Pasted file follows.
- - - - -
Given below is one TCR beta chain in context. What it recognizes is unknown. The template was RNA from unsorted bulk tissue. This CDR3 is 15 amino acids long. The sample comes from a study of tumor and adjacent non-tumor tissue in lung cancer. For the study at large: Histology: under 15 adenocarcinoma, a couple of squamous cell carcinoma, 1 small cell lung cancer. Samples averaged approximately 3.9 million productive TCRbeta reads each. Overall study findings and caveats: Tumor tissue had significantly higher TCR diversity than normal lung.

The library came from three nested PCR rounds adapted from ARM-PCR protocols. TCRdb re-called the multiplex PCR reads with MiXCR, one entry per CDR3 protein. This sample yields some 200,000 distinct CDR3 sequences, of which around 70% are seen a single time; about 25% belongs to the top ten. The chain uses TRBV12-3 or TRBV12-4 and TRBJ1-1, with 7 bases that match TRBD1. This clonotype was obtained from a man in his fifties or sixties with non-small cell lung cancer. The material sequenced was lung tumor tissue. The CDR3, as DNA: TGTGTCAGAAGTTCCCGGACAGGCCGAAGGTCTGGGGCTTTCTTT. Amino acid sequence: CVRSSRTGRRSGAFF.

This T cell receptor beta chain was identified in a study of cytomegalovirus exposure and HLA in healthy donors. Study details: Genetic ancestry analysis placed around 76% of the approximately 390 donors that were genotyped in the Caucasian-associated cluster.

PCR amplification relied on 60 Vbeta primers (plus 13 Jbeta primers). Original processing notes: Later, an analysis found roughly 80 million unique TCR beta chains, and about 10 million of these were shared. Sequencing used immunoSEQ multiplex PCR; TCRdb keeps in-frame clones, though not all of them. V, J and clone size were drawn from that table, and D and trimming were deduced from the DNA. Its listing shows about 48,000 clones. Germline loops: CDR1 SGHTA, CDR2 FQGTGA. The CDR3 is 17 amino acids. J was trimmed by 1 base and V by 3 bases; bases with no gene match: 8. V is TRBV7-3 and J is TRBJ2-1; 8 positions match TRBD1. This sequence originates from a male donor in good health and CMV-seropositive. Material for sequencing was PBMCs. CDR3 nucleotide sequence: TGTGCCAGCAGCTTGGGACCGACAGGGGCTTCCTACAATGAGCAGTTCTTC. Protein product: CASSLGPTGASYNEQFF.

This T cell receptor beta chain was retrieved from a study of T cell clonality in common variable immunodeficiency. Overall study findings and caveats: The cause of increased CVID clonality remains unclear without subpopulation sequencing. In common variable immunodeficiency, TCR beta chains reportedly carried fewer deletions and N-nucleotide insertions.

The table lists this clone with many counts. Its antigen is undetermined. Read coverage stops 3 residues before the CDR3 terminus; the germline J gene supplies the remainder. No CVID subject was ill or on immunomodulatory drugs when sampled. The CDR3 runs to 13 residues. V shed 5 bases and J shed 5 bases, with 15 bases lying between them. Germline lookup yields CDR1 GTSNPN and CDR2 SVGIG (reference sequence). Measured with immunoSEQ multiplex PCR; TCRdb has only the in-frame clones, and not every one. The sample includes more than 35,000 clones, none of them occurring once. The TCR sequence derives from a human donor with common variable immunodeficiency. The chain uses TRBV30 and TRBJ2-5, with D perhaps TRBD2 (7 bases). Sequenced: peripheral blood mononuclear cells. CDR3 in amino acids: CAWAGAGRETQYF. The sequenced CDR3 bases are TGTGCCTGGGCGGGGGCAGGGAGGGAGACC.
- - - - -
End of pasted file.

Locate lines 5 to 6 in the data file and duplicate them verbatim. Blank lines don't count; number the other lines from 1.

This T cell receptor beta chain was retrieved from a study of T cell clonality in common variable immunodeficiency. Overall study findings and caveats: The cause of increased CVID clonality remains unclear without subpopulation sequencing. In common variable immunodeficiency, TCR beta chains reportedly carried fewer deletions and N-nucleotide insertions.

The table lists this clone with many counts. Its antigen is undetermined. Read coverage stops 3 residues before the CDR3 terminus; the germline J gene supplies the remainder. No CVID subject was ill or on immunomodulatory drugs when sampled. The CDR3 runs to 13 residues. V shed 5 bases and J shed 5 bases, with 15 bases lying between them. Germline lookup yields CDR1 GTSNPN and CDR2 SVGIG (reference sequence). Measured with immunoSEQ multiplex PCR; TCRdb has only the in-frame clones, and not every one. The sample includes more than 35,000 clones, none of them occurring once. The TCR sequence derives from a human donor with common variable immunodeficiency. The chain uses TRBV30 and TRBJ2-5, with D perhaps TRBD2 (7 bases). Sequenced: peripheral blood mononuclear cells. CDR3 in amino acids: CAWAGAGRETQYF. The sequenced CDR3 bases are TGTGCCTGGGCGGGGGCAGGGAGGGAGACC.